A Message from Edie Clark
March 25, 2011Not My Grandmother’s Paperwhites
My grandmother had a sunporch and around the edges, in front of the windows, she had copper trays filled with pebbles where she grew paperwhites, small white trumpet-shaped blooms emerging from bright green stalks. It seemed like a miracle to me, to see such beauty grow up out of gravel.
When I rented my first apartment, a small studio on the second floor of a brownstone in downtown Philadelphia, my grandmother came to visit – a long journey, carefully planned and bravely executed. She carried with her up the stairs and into my new home a brown bag with marble chips and four big bulbs. My first paperwhites. She also brought a wide blue bowl. “These will make you feel like you aren’t in the city,” she said as she emptied the chips into the bowl and nestled the big papery bulbs down in. She set the bowl under the kitchen faucet and turned on the tap. When the water was just visible among the stones, she carefully carried the bowl to my windowsill. “There,” she said, “you will have flowers soon, to make you think of spring.”
The bulbs gave up quickly and grew tall, then bunches of small, pure white blossoms opened, dots of bright yellow in the center of each one. My tiny apartment soon filled with that strange, exotic fragrance, not sweet, not spicy, I can’t put my finger on it – maybe musky – but distinct, nothing quite like it. I can never smell paperwhites but that I don’t think of my grandmother, her copper windowsills and her journey up the stairs with the brown paper bag in her arms.
Ever since, I can’t imagine winter without paperwhites. First thing after Thanksgiving I go to Agway and buy ten or twenty bulbs, choosing carefully. I want bulbs that are hard and weighty, ones with a bud of green pushing out of the top. At home, I prepare several bowls. I keep the marble chips, year to year, and hunt yard sales in summer for interesting and colorful bowls. A dish of bulbs just starting up make nice Christmas gifts but mostly, I want them for myself. I repeat the whole process about three times over the course of the winter, keeping my windowsills cheerful and my kitchen filled with that grandmother fragrance. On good years, I have paperwhites right through March.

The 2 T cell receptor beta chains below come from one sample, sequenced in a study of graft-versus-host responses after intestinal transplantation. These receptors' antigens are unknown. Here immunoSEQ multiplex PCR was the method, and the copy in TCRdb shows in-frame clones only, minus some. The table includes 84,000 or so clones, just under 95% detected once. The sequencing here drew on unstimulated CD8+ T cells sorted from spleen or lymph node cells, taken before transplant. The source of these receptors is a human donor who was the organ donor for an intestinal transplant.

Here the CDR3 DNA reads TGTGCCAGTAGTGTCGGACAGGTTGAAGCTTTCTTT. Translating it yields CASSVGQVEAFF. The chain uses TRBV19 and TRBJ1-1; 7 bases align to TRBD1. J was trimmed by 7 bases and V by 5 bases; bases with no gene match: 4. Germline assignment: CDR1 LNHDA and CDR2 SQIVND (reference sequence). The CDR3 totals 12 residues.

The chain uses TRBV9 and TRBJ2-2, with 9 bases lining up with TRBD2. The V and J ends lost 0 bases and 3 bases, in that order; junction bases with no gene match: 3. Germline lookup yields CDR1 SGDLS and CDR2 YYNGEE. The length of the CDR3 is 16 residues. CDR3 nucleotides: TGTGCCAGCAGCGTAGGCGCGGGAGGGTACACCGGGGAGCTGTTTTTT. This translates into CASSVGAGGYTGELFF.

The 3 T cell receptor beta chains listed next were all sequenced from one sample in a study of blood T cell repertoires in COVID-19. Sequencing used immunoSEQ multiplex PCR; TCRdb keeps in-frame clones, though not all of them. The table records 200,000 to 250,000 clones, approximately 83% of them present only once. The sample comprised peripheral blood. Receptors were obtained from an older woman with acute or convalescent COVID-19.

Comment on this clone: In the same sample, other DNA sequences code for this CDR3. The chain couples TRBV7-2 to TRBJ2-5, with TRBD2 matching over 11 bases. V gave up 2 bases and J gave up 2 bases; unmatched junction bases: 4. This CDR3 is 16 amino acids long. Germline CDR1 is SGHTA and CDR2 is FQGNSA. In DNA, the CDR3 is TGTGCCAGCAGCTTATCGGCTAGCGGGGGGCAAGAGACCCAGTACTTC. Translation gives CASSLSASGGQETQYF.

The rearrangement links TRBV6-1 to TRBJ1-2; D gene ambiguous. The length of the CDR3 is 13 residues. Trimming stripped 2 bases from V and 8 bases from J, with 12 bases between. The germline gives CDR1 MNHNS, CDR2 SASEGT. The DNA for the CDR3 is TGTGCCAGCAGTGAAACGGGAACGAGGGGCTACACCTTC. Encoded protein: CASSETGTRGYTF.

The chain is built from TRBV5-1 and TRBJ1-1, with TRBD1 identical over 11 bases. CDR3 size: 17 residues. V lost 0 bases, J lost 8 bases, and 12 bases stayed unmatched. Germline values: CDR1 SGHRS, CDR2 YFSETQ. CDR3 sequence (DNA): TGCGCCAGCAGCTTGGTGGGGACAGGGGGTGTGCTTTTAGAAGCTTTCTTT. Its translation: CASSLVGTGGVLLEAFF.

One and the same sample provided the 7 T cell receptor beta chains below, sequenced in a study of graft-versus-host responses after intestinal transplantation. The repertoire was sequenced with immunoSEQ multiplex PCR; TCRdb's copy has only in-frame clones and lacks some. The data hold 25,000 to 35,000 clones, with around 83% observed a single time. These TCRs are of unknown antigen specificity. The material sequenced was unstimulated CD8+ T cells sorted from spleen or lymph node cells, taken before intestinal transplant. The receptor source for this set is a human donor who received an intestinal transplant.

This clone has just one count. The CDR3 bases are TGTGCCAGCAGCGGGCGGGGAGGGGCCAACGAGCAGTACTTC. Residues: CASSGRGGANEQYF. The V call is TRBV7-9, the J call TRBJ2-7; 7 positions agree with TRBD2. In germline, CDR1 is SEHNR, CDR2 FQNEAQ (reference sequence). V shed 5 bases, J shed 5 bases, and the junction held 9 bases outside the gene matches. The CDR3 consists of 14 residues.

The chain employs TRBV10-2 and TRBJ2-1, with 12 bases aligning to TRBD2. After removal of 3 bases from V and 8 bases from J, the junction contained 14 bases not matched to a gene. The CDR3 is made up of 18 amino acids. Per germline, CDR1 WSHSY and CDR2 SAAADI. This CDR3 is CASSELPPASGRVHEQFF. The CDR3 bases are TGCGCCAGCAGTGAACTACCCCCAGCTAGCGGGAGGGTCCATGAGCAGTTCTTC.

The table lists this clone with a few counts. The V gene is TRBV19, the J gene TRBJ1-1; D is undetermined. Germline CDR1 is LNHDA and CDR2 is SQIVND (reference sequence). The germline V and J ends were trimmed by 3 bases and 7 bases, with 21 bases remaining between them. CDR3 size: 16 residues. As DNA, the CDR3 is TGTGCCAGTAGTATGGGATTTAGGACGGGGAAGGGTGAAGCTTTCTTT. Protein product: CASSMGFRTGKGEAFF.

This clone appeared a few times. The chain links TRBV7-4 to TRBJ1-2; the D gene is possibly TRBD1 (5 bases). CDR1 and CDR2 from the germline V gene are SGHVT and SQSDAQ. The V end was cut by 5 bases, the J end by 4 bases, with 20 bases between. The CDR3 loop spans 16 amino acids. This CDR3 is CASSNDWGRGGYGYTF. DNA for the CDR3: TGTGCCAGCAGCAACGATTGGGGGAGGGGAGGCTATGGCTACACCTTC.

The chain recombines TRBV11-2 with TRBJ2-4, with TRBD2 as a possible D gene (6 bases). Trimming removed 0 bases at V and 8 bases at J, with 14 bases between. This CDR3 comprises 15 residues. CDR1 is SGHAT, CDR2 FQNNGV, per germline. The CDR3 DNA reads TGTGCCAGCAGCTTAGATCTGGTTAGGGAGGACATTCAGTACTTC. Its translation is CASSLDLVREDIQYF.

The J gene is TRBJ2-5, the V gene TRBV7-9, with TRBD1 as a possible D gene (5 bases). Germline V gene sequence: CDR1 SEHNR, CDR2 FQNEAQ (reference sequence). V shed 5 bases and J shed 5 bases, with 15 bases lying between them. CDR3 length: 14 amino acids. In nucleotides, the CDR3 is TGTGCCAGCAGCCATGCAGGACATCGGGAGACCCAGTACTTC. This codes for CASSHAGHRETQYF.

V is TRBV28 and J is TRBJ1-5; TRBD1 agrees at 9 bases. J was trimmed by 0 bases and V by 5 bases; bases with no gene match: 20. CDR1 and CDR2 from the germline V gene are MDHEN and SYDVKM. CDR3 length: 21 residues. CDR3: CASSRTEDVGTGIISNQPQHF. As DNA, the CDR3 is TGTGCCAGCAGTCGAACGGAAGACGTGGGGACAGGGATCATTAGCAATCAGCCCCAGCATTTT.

Sometimes, though, in those early years, my paperwhites used to grow up so tall that I would have to tie them with a ribbon to keep them from falling over. Then one day some years ago, an older woman came for tea and, casting a practiced eye on my windowsills, she said, “You should give your paperwhites a bit of gin. That will cure them.” She was a member of a prominent garden club and I always listened to what she had to say to me about plants, indoors and out.
“Gin?” I asked. I wanted to be sure I had heard her correctly.
“Yes,” she said without so much as a smile, “when they are up about three inches, add about a half a shot glass of gin to a cup of water and give it to them. Next time you water, repeat and you’ll find that they won’t get so leggy. The gin stunts their growth and they’ll bloom more in scale with their stalks.”
So I went out and bought some cheap gin. And gave it a try. It worked like a charm. Later, I learned you can also use vodka or whiskey, tequila, even rubbing alcohol. But somehow I prefer the gin. The only trouble is, instead of that mysterious fragrance, they make the room smell slightly boozy, which can be a little embarrassing when folks come to visit. So I tell them it’s the paperwhites, which, of course, if they know anything about paperwhites, they know that’s not what they smell like. Still, I like to add the gin, it works really well. But with that nip of booze, they are definitely not my grandmother’s paperwhites.